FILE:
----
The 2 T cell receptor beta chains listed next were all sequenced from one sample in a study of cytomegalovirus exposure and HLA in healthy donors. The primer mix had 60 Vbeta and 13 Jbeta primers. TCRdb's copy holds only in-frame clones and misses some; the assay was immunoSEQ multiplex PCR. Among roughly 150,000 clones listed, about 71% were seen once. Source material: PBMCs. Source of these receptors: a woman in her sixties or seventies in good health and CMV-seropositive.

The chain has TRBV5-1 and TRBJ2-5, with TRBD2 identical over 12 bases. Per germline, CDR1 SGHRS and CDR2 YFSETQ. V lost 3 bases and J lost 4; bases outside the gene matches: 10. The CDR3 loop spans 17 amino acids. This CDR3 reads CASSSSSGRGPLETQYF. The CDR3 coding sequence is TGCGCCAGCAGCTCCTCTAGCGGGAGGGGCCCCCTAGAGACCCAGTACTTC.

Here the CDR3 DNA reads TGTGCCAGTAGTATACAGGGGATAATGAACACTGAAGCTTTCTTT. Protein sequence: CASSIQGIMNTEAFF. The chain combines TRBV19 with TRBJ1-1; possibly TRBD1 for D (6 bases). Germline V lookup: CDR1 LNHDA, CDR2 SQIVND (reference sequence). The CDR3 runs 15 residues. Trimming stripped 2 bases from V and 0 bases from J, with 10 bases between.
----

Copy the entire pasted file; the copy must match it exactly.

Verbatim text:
The 2 T cell receptor beta chains listed next were all sequenced from one sample in a study of cytomegalovirus exposure and HLA in healthy donors. The primer mix had 60 Vbeta and 13 Jbeta primers. TCRdb's copy holds only in-frame clones and misses some; the assay was immunoSEQ multiplex PCR. Among roughly 150,000 clones listed, about 71% were seen once. Source material: PBMCs. Source of these receptors: a woman in her sixties or seventies in good health and CMV-seropositive.

The chain has TRBV5-1 and TRBJ2-5, with TRBD2 identical over 12 bases. Per germline, CDR1 SGHRS and CDR2 YFSETQ. V lost 3 bases and J lost 4; bases outside the gene matches: 10. The CDR3 loop spans 17 amino acids. This CDR3 reads CASSSSSGRGPLETQYF. The CDR3 coding sequence is TGCGCCAGCAGCTCCTCTAGCGGGAGGGGCCCCCTAGAGACCCAGTACTTC.

Here the CDR3 DNA reads TGTGCCAGTAGTATACAGGGGATAATGAACACTGAAGCTTTCTTT. Protein sequence: CASSIQGIMNTEAFF. The chain combines TRBV19 with TRBJ1-1; possibly TRBD1 for D (6 bases). Germline V lookup: CDR1 LNHDA, CDR2 SQIVND (reference sequence). The CDR3 runs 15 residues. Trimming stripped 2 bases from V and 0 bases from J, with 10 bases between.